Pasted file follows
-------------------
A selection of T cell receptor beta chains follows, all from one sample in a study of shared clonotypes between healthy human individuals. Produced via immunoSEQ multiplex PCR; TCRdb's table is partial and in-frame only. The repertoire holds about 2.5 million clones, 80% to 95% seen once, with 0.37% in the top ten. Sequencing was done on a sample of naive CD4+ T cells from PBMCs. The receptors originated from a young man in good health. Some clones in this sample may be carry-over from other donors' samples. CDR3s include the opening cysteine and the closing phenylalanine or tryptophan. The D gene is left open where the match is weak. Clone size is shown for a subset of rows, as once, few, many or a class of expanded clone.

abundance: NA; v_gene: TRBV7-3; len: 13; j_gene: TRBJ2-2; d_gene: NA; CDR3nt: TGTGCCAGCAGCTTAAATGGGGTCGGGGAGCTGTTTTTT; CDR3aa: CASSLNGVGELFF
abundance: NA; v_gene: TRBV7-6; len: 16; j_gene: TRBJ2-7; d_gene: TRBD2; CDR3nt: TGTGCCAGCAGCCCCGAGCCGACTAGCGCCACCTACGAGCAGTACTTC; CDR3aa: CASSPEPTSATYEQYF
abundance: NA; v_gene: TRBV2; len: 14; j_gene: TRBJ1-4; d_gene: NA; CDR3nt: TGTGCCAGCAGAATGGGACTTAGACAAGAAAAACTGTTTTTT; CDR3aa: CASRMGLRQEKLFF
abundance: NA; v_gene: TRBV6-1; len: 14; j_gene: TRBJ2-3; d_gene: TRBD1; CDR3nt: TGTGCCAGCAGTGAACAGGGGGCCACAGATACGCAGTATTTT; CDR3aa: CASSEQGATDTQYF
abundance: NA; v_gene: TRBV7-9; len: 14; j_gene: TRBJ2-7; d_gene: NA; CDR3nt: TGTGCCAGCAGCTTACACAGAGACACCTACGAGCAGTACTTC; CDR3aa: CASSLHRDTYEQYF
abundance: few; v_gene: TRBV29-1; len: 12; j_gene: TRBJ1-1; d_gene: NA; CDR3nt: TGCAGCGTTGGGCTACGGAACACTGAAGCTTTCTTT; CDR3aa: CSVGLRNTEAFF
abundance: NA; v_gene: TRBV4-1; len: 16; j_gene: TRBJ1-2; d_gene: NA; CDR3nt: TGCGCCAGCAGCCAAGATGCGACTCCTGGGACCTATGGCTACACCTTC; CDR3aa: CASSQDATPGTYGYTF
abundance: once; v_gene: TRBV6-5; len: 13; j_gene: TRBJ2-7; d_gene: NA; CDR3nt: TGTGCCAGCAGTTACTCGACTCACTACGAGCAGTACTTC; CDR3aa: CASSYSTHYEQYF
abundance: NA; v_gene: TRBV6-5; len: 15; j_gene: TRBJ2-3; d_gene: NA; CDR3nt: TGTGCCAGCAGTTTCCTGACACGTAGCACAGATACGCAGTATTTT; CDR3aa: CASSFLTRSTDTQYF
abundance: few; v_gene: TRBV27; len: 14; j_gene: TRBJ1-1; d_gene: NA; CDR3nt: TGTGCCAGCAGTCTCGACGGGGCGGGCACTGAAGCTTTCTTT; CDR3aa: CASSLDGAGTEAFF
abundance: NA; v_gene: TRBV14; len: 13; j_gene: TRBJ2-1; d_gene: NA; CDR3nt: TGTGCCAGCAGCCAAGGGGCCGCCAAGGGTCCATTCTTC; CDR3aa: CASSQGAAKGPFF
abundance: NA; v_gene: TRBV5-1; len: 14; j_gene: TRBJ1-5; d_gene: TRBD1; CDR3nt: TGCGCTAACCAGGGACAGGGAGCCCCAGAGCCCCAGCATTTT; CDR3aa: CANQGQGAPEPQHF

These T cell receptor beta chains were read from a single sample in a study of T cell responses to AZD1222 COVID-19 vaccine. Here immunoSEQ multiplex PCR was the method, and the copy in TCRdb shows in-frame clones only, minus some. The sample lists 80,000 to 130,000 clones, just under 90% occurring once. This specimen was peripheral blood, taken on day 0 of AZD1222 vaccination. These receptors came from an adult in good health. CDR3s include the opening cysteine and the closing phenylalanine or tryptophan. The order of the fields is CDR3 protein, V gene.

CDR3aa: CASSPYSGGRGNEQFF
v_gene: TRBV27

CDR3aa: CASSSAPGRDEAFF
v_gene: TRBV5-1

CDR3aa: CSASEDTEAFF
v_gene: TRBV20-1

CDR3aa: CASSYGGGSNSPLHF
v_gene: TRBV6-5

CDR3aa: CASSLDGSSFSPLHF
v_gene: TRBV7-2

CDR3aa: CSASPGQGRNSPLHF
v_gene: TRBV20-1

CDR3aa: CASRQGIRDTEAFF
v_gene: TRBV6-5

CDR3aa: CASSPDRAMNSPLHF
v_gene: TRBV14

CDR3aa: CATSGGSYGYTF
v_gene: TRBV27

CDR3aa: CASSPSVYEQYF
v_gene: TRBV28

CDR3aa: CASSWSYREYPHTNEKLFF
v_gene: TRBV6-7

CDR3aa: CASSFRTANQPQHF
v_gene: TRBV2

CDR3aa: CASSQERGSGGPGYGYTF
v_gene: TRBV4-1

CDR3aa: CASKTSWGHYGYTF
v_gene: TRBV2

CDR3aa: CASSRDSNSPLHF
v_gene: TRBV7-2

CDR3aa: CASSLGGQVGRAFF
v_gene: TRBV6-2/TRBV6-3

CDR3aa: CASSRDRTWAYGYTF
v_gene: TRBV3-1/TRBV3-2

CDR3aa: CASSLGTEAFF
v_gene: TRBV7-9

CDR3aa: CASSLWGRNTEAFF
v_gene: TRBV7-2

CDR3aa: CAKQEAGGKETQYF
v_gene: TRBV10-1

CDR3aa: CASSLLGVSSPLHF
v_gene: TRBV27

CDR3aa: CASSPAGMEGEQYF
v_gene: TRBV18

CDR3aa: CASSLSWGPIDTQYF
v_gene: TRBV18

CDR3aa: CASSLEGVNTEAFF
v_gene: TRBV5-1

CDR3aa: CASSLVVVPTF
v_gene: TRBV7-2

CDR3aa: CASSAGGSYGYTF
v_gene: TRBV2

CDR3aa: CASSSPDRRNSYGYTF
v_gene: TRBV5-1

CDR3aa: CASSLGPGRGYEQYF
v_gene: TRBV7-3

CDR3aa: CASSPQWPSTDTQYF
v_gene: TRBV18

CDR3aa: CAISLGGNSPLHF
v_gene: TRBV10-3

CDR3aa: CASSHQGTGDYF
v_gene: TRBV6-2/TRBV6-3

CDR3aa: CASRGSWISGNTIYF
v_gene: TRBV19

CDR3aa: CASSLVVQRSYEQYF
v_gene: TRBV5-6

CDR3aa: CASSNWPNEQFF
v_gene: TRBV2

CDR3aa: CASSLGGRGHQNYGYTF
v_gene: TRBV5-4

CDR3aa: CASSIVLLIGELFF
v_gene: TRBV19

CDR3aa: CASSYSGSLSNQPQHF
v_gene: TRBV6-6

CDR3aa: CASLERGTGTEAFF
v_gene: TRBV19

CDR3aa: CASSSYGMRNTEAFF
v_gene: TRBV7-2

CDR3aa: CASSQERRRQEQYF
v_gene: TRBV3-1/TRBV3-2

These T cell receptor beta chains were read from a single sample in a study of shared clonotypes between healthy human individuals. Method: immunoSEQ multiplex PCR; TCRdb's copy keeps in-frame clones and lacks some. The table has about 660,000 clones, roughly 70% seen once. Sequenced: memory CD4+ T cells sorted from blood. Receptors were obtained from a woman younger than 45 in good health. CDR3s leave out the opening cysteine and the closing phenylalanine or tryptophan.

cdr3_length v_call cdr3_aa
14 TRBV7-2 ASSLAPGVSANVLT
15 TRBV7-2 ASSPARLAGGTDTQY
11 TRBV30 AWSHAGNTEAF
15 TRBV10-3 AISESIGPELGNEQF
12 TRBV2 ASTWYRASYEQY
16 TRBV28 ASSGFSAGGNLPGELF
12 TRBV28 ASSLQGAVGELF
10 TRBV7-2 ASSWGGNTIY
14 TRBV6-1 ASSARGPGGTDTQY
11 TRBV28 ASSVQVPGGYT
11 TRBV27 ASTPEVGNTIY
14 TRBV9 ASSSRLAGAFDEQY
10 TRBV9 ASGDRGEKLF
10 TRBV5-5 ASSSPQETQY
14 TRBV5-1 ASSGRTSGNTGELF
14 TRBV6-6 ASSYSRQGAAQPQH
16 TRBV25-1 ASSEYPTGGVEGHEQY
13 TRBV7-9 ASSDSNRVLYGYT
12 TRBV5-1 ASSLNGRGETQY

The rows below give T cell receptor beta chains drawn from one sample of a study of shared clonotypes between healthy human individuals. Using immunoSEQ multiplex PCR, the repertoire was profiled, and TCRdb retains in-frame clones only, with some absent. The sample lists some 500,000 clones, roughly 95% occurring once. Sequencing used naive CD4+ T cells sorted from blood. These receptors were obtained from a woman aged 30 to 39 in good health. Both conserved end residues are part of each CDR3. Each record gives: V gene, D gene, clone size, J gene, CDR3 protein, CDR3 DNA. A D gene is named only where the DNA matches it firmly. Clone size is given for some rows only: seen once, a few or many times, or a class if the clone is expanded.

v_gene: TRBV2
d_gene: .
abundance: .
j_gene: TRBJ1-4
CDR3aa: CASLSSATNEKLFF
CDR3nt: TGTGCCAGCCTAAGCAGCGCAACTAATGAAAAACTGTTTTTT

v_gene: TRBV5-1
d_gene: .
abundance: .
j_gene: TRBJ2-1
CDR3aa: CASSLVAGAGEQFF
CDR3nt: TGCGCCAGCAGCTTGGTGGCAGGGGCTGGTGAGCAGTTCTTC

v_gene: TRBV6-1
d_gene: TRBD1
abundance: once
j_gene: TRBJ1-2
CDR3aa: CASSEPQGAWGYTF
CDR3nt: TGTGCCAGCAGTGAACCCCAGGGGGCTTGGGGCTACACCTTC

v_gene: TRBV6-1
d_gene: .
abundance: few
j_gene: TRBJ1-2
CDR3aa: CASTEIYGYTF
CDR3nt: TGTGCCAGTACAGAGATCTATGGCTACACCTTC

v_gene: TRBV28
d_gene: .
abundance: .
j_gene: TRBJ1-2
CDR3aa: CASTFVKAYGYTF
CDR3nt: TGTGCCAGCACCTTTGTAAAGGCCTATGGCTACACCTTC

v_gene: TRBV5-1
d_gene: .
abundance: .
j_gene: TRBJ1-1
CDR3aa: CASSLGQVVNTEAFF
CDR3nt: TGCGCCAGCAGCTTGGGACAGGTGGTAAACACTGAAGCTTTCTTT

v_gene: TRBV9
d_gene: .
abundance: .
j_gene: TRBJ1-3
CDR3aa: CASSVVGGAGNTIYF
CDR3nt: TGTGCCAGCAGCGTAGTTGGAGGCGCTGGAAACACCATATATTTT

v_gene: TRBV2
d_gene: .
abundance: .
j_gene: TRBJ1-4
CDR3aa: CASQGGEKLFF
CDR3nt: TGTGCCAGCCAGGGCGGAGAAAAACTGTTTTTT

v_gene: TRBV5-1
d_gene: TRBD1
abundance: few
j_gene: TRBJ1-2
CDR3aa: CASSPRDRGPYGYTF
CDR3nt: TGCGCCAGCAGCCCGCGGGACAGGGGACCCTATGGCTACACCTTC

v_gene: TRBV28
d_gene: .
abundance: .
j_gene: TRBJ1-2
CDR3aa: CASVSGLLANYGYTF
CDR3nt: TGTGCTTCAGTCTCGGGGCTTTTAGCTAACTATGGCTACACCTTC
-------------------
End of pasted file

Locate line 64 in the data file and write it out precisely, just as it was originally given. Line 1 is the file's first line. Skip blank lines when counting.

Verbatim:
v_gene: TRBV7-2